the first three paragraphs of Melvin B. Tolson's review of Claude McKay's Selected Poems in the February 1954 issue of Poetry--
with reference to "If We Must Die"


Selected Poems of Claude McKay, with an Introduction by John Dewey and a Biographical Note by Max Eastman. Bookman Associates. $2.75.

During the last world war, Sir Winston Churchill snatched Claude McKay's poem, "If We Must Die," from the closet of the Harlem Renaissance, and paraded in it before the House of Commons, as if it were the talismanic uniform of His Majesty's field marshal.

The double signature of the role would not have gone undeciphered by the full-blooded African poet who could avouch, in spite of apartheid: "I have never regarded myself as a 'Negro' poet. I have always felt that my gift of song was something bigger than the narrow limits of any people and its problems."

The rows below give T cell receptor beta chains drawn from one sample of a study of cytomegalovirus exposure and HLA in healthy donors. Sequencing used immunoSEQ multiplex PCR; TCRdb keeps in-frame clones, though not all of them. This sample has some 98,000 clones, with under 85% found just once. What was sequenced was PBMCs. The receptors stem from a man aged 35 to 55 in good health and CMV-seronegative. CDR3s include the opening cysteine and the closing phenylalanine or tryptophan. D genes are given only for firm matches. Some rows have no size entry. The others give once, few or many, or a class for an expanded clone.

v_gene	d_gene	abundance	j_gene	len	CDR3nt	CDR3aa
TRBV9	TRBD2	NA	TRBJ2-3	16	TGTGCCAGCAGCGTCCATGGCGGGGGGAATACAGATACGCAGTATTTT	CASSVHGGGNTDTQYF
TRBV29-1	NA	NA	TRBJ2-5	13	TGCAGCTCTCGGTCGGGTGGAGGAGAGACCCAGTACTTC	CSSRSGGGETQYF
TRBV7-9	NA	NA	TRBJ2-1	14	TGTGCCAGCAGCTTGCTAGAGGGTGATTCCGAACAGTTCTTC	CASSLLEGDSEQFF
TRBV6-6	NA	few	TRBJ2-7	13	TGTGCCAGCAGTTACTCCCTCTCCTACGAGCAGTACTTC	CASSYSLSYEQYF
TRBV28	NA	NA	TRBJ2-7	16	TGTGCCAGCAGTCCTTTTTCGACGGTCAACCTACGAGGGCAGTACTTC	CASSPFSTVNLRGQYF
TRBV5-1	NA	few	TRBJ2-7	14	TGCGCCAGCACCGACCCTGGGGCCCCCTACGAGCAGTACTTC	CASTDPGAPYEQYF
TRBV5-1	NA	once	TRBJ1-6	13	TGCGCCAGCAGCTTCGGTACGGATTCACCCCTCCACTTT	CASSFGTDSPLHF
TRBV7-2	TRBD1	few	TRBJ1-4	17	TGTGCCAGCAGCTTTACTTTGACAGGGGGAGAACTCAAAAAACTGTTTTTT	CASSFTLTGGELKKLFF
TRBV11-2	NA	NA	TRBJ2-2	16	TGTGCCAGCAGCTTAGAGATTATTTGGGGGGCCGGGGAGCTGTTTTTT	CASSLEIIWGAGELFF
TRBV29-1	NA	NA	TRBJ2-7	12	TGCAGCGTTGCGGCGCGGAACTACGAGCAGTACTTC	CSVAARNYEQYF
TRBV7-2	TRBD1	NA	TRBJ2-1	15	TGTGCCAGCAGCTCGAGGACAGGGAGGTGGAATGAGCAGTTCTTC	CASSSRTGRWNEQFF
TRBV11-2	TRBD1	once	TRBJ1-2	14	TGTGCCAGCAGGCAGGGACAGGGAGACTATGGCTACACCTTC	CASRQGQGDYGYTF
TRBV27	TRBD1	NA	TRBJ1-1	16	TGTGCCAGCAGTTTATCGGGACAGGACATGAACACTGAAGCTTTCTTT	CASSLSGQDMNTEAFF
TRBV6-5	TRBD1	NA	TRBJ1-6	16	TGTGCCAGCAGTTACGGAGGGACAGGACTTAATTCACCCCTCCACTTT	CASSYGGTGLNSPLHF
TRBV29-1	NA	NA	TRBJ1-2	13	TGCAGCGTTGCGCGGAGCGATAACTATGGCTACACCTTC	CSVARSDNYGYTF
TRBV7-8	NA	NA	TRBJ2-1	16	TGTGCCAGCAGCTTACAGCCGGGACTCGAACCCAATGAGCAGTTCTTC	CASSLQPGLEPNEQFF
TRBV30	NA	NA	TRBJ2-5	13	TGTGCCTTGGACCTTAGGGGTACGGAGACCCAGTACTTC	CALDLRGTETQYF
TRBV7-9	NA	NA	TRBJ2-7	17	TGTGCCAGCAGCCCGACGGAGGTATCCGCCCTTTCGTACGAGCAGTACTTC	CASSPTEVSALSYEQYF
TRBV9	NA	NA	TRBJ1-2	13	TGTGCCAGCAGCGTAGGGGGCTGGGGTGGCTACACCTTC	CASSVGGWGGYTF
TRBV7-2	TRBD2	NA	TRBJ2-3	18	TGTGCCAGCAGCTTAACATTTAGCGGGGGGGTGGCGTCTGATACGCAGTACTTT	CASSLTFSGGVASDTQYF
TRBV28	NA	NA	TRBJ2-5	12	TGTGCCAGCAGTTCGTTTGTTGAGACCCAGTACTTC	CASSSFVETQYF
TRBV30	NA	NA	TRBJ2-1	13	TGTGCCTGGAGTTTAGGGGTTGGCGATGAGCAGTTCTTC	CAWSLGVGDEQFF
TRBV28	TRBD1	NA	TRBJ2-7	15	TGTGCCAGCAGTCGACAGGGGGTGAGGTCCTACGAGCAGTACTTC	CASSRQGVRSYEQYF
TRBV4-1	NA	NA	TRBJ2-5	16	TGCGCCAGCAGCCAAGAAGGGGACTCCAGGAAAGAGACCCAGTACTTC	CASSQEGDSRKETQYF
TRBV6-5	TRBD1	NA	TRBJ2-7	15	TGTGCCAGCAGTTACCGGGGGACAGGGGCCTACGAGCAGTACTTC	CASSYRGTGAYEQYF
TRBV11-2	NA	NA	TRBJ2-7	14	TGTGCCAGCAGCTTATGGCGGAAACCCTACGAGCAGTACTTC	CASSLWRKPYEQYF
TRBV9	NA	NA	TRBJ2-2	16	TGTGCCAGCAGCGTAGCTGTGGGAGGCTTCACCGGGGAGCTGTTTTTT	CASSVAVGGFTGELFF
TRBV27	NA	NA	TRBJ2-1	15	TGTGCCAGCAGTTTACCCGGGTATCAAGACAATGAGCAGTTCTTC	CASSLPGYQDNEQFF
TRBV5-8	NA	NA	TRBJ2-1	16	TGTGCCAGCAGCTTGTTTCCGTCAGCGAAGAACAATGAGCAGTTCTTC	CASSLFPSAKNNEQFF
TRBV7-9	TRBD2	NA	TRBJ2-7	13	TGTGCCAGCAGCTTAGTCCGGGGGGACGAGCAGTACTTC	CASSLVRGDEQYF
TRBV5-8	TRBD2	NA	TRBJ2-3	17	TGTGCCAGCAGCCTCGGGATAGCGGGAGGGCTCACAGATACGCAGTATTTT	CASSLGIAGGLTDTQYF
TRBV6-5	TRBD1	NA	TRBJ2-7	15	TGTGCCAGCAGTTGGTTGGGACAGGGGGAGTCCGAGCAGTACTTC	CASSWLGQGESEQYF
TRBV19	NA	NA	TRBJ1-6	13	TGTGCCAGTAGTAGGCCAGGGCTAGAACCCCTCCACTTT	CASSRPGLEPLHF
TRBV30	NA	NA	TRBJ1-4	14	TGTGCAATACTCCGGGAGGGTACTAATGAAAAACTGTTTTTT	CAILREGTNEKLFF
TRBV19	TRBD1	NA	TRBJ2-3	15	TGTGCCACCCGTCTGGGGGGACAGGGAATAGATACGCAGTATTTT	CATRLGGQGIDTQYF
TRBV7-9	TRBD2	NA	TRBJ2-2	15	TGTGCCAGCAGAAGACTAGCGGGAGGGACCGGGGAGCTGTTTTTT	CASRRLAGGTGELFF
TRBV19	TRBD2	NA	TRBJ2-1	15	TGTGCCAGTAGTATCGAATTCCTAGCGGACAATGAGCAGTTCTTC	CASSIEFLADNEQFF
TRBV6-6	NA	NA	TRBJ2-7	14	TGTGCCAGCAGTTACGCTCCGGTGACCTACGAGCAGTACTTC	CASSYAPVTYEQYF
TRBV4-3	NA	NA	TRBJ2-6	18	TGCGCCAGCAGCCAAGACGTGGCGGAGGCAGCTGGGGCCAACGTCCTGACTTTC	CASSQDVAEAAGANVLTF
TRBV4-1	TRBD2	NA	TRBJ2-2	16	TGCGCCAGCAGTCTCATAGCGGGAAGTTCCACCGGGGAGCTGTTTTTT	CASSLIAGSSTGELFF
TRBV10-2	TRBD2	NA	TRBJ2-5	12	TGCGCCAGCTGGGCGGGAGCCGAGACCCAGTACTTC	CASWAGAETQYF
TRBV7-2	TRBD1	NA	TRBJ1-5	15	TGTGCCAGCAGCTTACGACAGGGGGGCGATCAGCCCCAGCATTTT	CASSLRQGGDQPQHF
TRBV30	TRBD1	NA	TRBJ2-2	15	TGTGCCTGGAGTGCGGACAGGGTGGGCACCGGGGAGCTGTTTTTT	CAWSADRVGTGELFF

And yet, in the sestet of "The Negro's Tragedy," with its passive voice becoming an artery for an active idea, McKay declares the poetry "is urged out of my blood"; and then his raw, taut finality bristles in the monosyllables, "There is no white man who could write my book."